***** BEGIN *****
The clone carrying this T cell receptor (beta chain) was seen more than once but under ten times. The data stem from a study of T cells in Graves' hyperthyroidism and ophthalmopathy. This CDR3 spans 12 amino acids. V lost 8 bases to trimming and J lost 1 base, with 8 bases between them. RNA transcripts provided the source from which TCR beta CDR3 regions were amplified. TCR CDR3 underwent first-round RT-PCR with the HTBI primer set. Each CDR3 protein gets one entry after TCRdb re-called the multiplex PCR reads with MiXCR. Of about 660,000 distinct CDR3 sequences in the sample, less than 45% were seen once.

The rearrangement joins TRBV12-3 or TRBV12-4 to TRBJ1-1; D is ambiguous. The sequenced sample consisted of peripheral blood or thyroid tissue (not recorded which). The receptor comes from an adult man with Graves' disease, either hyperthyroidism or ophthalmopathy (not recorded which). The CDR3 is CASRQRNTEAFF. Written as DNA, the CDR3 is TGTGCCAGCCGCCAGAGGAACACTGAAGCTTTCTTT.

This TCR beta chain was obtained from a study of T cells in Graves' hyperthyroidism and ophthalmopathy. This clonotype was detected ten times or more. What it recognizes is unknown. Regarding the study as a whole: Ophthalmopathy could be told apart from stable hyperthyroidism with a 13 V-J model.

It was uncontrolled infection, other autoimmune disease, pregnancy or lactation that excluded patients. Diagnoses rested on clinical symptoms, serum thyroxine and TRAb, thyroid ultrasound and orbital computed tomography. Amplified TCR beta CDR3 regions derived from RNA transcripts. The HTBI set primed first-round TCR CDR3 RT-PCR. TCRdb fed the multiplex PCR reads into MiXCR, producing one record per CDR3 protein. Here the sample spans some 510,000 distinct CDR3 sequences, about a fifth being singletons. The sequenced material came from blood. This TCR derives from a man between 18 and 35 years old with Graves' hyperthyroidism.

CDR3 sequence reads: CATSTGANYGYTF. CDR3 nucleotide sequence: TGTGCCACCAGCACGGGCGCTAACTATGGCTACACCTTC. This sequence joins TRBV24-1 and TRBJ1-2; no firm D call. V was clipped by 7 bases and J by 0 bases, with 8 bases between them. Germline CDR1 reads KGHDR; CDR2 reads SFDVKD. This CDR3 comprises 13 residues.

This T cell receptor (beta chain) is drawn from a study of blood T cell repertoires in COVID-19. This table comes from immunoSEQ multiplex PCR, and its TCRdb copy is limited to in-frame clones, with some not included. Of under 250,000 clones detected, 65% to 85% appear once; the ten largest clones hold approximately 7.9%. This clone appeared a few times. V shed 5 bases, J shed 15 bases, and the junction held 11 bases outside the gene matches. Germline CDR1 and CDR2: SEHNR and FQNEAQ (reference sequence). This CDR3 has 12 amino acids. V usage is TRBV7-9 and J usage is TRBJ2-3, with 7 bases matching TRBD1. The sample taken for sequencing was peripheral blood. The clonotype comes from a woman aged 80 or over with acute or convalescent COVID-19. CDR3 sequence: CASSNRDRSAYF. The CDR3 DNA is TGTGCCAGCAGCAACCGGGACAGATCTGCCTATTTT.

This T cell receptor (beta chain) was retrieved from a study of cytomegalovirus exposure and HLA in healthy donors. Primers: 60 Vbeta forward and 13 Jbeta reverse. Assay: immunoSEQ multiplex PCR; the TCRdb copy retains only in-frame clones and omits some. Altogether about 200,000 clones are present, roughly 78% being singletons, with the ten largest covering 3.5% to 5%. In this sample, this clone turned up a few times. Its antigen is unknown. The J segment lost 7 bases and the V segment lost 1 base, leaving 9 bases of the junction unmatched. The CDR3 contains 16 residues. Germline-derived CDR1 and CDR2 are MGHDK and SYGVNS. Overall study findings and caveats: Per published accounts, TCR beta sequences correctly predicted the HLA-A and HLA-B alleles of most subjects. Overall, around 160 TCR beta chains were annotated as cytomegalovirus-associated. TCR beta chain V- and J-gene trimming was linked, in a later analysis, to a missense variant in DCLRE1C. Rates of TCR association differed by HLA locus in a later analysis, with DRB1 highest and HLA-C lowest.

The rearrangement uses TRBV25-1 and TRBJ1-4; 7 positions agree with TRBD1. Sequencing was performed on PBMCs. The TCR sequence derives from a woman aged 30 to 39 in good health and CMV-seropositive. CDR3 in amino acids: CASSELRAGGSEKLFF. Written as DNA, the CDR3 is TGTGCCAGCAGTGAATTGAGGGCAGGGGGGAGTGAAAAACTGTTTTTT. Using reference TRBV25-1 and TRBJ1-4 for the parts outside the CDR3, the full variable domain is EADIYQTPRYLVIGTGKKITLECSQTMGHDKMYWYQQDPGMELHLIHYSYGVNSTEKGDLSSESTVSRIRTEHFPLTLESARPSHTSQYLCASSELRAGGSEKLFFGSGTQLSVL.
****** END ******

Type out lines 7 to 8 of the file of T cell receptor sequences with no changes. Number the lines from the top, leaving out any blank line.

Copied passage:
This T cell receptor (beta chain) was retrieved from a study of cytomegalovirus exposure and HLA in healthy donors. Primers: 60 Vbeta forward and 13 Jbeta reverse. Assay: immunoSEQ multiplex PCR; the TCRdb copy retains only in-frame clones and omits some. Altogether about 200,000 clones are present, roughly 78% being singletons, with the ten largest covering 3.5% to 5%. In this sample, this clone turned up a few times. Its antigen is unknown. The J segment lost 7 bases and the V segment lost 1 base, leaving 9 bases of the junction unmatched. The CDR3 contains 16 residues. Germline-derived CDR1 and CDR2 are MGHDK and SYGVNS. Overall study findings and caveats: Per published accounts, TCR beta sequences correctly predicted the HLA-A and HLA-B alleles of most subjects. Overall, around 160 TCR beta chains were annotated as cytomegalovirus-associated. TCR beta chain V- and J-gene trimming was linked, in a later analysis, to a missense variant in DCLRE1C. Rates of TCR association differed by HLA locus in a later analysis, with DRB1 highest and HLA-C lowest.

The rearrangement uses TRBV25-1 and TRBJ1-4; 7 positions agree with TRBD1. Sequencing was performed on PBMCs. The TCR sequence derives from a woman aged 30 to 39 in good health and CMV-seropositive. CDR3 in amino acids: CASSELRAGGSEKLFF. Written as DNA, the CDR3 is TGTGCCAGCAGTGAATTGAGGGCAGGGGGGAGTGAAAAACTGTTTTTT. Using reference TRBV25-1 and TRBJ1-4 for the parts outside the CDR3, the full variable domain is EADIYQTPRYLVIGTGKKITLECSQTMGHDKMYWYQQDPGMELHLIHYSYGVNSTEKGDLSSESTVSRIRTEHFPLTLESARPSHTSQYLCASSELRAGGSEKLFFGSGTQLSVL.